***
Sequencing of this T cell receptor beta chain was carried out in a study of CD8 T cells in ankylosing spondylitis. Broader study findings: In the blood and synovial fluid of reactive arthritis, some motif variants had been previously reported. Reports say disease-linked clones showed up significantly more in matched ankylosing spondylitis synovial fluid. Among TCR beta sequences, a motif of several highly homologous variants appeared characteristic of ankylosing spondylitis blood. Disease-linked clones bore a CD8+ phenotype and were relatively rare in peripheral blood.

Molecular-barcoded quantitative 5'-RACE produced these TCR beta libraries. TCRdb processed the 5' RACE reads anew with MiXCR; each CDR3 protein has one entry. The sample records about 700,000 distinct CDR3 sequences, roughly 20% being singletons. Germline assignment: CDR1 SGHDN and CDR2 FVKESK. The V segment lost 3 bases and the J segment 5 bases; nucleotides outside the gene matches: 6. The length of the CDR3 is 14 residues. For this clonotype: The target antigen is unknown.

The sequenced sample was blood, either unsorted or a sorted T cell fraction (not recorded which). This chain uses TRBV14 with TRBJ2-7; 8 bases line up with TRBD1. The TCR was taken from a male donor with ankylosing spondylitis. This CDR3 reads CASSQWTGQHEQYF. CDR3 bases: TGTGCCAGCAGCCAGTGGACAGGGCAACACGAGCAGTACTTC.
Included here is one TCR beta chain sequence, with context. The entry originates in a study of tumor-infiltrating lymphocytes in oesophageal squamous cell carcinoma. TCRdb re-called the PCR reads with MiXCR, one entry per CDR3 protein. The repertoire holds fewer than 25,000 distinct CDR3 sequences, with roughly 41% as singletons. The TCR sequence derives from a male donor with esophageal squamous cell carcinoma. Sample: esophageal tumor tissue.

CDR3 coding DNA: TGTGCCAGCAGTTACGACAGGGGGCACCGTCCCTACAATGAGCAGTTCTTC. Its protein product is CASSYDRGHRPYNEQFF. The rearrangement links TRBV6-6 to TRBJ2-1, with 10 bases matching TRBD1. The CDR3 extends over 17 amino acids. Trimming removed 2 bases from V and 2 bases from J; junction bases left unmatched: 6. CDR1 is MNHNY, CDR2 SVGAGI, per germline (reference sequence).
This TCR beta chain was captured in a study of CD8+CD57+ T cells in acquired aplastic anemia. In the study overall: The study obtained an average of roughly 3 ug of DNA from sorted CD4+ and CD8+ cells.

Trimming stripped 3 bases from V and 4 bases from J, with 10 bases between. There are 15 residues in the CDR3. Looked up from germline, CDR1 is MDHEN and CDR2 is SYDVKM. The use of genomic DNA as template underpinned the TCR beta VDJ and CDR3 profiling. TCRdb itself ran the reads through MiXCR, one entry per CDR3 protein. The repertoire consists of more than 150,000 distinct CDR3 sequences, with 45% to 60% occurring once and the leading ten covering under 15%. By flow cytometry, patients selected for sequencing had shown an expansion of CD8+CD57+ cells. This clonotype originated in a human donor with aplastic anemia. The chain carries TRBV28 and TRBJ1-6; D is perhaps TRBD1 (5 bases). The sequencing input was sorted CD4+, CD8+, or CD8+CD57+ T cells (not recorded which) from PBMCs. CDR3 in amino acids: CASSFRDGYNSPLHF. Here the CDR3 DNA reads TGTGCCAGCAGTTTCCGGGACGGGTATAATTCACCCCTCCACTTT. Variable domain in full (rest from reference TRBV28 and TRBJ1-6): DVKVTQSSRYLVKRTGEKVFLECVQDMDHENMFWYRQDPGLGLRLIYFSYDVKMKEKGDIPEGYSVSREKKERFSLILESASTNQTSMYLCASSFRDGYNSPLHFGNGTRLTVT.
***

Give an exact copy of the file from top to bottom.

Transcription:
Sequencing of this T cell receptor beta chain was carried out in a study of CD8 T cells in ankylosing spondylitis. Broader study findings: In the blood and synovial fluid of reactive arthritis, some motif variants had been previously reported. Reports say disease-linked clones showed up significantly more in matched ankylosing spondylitis synovial fluid. Among TCR beta sequences, a motif of several highly homologous variants appeared characteristic of ankylosing spondylitis blood. Disease-linked clones bore a CD8+ phenotype and were relatively rare in peripheral blood.

Molecular-barcoded quantitative 5'-RACE produced these TCR beta libraries. TCRdb processed the 5' RACE reads anew with MiXCR; each CDR3 protein has one entry. The sample records about 700,000 distinct CDR3 sequences, roughly 20% being singletons. Germline assignment: CDR1 SGHDN and CDR2 FVKESK. The V segment lost 3 bases and the J segment 5 bases; nucleotides outside the gene matches: 6. The length of the CDR3 is 14 residues. For this clonotype: The target antigen is unknown.

The sequenced sample was blood, either unsorted or a sorted T cell fraction (not recorded which). This chain uses TRBV14 with TRBJ2-7; 8 bases line up with TRBD1. The TCR was taken from a male donor with ankylosing spondylitis. This CDR3 reads CASSQWTGQHEQYF. CDR3 bases: TGTGCCAGCAGCCAGTGGACAGGGCAACACGAGCAGTACTTC.
Included here is one TCR beta chain sequence, with context. The entry originates in a study of tumor-infiltrating lymphocytes in oesophageal squamous cell carcinoma. TCRdb re-called the PCR reads with MiXCR, one entry per CDR3 protein. The repertoire holds fewer than 25,000 distinct CDR3 sequences, with roughly 41% as singletons. The TCR sequence derives from a male donor with esophageal squamous cell carcinoma. Sample: esophageal tumor tissue.

CDR3 coding DNA: TGTGCCAGCAGTTACGACAGGGGGCACCGTCCCTACAATGAGCAGTTCTTC. Its protein product is CASSYDRGHRPYNEQFF. The rearrangement links TRBV6-6 to TRBJ2-1, with 10 bases matching TRBD1. The CDR3 extends over 17 amino acids. Trimming removed 2 bases from V and 2 bases from J; junction bases left unmatched: 6. CDR1 is MNHNY, CDR2 SVGAGI, per germline (reference sequence).
This TCR beta chain was captured in a study of CD8+CD57+ T cells in acquired aplastic anemia. In the study overall: The study obtained an average of roughly 3 ug of DNA from sorted CD4+ and CD8+ cells.

Trimming stripped 3 bases from V and 4 bases from J, with 10 bases between. There are 15 residues in the CDR3. Looked up from germline, CDR1 is MDHEN and CDR2 is SYDVKM. The use of genomic DNA as template underpinned the TCR beta VDJ and CDR3 profiling. TCRdb itself ran the reads through MiXCR, one entry per CDR3 protein. The repertoire consists of more than 150,000 distinct CDR3 sequences, with 45% to 60% occurring once and the leading ten covering under 15%. By flow cytometry, patients selected for sequencing had shown an expansion of CD8+CD57+ cells. This clonotype originated in a human donor with aplastic anemia. The chain carries TRBV28 and TRBJ1-6; D is perhaps TRBD1 (5 bases). The sequencing input was sorted CD4+, CD8+, or CD8+CD57+ T cells (not recorded which) from PBMCs. CDR3 in amino acids: CASSFRDGYNSPLHF. Here the CDR3 DNA reads TGTGCCAGCAGTTTCCGGGACGGGTATAATTCACCCCTCCACTTT. Variable domain in full (rest from reference TRBV28 and TRBJ1-6): DVKVTQSSRYLVKRTGEKVFLECVQDMDHENMFWYRQDPGLGLRLIYFSYDVKMKEKGDIPEGYSVSREKKERFSLILESASTNQTSMYLCASSFRDGYNSPLHFGNGTRLTVT.